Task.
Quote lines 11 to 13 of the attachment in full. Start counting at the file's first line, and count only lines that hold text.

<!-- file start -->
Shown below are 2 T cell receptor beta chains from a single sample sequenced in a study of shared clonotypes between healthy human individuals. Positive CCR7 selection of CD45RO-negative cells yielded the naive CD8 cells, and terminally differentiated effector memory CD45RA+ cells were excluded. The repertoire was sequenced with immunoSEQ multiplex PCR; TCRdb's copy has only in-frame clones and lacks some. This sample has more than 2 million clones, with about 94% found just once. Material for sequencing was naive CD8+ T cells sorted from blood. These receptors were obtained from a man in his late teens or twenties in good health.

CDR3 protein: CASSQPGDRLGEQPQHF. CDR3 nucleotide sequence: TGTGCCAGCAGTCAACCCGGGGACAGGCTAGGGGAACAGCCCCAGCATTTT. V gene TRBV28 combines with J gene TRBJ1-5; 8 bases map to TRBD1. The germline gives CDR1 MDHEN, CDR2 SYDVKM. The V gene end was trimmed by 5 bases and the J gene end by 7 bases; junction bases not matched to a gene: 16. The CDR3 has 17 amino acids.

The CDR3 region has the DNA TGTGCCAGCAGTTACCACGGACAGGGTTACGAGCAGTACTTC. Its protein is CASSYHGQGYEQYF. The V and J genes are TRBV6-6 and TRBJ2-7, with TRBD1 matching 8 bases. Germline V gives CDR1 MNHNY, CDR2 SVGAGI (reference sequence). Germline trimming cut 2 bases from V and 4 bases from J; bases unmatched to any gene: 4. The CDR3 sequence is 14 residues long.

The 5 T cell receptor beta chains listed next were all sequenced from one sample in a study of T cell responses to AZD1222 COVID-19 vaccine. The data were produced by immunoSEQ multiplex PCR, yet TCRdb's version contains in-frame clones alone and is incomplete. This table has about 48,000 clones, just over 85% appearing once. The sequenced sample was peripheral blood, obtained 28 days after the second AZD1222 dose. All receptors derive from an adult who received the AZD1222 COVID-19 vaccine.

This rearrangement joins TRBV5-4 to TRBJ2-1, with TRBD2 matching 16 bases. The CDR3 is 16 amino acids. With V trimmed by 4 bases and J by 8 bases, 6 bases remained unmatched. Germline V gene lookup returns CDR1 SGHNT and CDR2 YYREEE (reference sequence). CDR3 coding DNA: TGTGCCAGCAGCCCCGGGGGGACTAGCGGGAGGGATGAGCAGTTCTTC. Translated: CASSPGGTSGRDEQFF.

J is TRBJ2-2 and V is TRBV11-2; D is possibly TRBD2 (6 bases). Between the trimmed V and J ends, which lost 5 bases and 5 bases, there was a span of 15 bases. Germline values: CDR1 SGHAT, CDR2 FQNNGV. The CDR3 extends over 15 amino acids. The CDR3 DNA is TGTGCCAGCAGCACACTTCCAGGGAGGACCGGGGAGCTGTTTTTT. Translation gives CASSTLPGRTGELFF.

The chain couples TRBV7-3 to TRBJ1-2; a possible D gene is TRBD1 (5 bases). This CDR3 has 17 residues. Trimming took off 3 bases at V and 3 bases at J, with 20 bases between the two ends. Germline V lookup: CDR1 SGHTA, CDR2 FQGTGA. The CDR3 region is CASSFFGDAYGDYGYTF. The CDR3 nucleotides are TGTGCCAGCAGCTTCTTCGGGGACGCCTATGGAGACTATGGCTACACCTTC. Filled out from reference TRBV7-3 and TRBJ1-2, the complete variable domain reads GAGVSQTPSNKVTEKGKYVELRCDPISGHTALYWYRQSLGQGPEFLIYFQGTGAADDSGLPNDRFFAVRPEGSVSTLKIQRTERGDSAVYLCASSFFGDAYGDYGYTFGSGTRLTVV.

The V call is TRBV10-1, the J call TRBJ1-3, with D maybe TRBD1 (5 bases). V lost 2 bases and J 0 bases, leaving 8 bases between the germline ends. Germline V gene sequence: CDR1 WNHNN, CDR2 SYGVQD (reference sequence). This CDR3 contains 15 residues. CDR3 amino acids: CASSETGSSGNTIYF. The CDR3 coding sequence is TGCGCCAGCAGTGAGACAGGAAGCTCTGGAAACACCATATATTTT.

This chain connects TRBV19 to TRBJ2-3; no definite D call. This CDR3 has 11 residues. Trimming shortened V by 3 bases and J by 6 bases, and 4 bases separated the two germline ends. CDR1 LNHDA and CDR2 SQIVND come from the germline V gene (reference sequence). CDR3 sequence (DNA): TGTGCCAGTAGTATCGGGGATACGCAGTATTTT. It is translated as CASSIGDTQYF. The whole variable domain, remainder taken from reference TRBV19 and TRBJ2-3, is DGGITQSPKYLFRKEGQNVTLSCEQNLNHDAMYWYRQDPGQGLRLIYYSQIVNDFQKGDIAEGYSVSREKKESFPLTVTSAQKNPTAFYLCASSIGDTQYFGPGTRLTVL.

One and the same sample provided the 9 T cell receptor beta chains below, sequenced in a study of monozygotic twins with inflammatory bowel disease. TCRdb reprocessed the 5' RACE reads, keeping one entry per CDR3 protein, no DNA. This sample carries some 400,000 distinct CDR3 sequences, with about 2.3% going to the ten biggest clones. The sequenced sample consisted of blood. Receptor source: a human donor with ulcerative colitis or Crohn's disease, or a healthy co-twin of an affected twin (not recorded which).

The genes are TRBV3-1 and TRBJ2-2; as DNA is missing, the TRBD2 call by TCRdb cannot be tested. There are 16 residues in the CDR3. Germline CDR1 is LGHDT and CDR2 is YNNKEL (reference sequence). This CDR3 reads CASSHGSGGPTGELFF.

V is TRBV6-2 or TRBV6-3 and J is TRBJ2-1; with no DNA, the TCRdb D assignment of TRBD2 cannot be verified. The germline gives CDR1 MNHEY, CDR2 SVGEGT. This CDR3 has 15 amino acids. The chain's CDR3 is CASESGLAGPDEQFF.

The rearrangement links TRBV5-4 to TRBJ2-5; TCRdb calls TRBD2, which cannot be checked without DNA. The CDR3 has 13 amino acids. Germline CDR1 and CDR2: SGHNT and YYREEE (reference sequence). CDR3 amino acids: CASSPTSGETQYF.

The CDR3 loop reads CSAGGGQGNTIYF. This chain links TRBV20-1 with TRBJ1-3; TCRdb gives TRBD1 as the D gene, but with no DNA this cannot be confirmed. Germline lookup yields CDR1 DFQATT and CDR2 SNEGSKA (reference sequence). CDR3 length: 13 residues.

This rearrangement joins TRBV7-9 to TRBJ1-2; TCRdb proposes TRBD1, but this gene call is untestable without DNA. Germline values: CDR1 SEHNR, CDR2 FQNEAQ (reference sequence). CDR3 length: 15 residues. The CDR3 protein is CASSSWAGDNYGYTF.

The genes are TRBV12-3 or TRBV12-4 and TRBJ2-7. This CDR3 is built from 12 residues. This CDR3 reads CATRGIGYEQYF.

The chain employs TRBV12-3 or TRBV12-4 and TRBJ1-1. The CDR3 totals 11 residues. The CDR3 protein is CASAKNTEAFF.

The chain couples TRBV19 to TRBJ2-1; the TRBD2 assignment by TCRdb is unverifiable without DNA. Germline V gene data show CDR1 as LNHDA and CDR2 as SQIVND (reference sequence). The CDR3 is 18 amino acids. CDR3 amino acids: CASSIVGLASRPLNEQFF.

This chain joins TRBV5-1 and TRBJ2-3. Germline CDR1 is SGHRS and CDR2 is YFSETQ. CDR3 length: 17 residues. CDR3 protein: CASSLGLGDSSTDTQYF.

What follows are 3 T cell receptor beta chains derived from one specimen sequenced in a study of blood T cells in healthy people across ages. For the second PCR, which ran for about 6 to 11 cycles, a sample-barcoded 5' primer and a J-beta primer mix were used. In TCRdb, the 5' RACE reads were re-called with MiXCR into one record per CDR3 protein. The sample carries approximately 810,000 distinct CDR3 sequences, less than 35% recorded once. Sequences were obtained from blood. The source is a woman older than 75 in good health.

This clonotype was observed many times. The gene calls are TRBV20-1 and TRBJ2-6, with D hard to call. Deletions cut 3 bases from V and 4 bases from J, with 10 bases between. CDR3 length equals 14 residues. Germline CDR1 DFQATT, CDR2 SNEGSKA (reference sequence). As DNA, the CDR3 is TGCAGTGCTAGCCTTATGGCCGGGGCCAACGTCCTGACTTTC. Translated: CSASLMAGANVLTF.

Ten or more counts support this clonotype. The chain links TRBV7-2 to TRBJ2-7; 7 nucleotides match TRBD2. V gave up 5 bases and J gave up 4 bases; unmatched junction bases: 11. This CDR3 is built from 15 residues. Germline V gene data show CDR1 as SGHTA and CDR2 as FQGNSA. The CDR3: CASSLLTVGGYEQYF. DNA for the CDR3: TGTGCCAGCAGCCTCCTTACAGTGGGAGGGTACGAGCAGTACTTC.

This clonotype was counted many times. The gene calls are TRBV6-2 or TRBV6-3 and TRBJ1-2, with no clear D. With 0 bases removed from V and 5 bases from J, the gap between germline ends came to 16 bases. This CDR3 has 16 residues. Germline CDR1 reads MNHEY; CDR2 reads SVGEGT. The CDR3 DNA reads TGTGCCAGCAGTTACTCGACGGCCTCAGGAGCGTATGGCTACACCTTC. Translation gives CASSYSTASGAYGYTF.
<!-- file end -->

The genes are TRBV3-1 and TRBJ2-2; as DNA is missing, the TRBD2 call by TCRdb cannot be tested. There are 16 residues in the CDR3. Germline CDR1 is LGHDT and CDR2 is YNNKEL (reference sequence). This CDR3 reads CASSHGSGGPTGELFF.

V is TRBV6-2 or TRBV6-3 and J is TRBJ2-1; with no DNA, the TCRdb D assignment of TRBD2 cannot be verified. The germline gives CDR1 MNHEY, CDR2 SVGEGT. This CDR3 has 15 amino acids. The chain's CDR3 is CASESGLAGPDEQFF.

The rearrangement links TRBV5-4 to TRBJ2-5; TCRdb calls TRBD2, which cannot be checked without DNA. The CDR3 has 13 amino acids. Germline CDR1 and CDR2: SGHNT and YYREEE (reference sequence). CDR3 amino acids: CASSPTSGETQYF.